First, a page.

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NAT’L – LE – Case points to critical need for policy guiding carrying of weapons off duty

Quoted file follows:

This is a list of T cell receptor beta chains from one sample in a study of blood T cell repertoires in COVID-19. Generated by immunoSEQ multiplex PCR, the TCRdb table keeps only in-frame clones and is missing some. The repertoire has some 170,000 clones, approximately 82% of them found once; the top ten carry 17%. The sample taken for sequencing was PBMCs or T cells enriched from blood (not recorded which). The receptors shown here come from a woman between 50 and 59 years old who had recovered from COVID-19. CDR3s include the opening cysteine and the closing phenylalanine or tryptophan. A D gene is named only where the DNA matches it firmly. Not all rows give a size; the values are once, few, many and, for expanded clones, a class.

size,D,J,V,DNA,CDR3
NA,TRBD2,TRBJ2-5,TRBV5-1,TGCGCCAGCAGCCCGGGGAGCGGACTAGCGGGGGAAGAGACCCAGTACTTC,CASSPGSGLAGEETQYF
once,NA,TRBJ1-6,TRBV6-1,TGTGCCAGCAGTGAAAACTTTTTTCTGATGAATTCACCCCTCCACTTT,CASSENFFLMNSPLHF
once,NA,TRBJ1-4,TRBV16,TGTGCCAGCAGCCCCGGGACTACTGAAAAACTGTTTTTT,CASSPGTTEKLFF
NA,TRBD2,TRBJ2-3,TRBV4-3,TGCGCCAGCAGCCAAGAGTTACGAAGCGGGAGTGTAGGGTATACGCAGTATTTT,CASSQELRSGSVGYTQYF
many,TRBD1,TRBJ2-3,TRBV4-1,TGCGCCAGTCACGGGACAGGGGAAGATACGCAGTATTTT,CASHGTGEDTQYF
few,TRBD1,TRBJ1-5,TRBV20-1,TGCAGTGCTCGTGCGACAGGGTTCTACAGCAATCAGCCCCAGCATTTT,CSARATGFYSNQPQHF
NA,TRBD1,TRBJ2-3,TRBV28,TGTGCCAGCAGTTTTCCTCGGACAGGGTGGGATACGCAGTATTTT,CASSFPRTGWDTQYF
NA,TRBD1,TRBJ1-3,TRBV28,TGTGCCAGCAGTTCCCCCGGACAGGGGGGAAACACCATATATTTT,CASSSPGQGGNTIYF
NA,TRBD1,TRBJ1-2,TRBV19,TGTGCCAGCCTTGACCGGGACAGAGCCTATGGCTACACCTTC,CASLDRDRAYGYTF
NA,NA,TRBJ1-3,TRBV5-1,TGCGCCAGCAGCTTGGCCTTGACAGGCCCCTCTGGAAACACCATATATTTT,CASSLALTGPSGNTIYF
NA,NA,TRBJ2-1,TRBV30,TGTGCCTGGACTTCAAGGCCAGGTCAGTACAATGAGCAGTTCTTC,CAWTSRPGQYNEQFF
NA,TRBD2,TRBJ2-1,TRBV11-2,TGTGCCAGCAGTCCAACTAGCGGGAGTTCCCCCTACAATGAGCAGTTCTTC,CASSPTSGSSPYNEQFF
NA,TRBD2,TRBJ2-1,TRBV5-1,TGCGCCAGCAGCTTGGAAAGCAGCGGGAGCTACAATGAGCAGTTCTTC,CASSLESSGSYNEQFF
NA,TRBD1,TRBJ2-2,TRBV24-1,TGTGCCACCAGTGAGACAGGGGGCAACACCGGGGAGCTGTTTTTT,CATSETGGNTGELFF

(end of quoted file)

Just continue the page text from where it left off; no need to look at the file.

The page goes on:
You figure out who’s unlucky. Hyun Ju Park or Anson Kimura? The bystander officers at the bar? The chief? Or all the above? Park was a bartender at a Honolulu sports bar. Three off-duty Honolulu Police Department officers stopped by the bar and proceeded to drink. After Officer Kimura downed seven beers, he decided to check to see whether his revolver was loaded. It was, but that didn’t stop him from trying to cram in more bullets – much to the amusement of the two bystander officers. Kimura dropped his revolver. Somehow it discharged. A bullet struck Park, causing life-threatening injuries. Park sued Kimura for her injuries and she sued the other officers for failure to intervene in Kimura’s dangerous horseplay with his revolver. Park also sued the county as the sponsoring government entity of the police department, citing the department policy requiring officers to carry guns off-duty, coupled with a lack of guidance on carrying weapons when chemically impaired and aggravated by “a ‘brotherhood culture of silence’ that condoned police misconduct and affirmatively discouraged officers from reporting their colleagues’ transgressions.” Park settled her claims against Kimura, leaving the county and the other two officers as defendants. Park had the initial burden to show an injury that resulted from a party acting under color of law. The court held the bystander officers were not acting under color of law at the time they were watching the drunken Kimura try to load a loaded revolver.  [full article]

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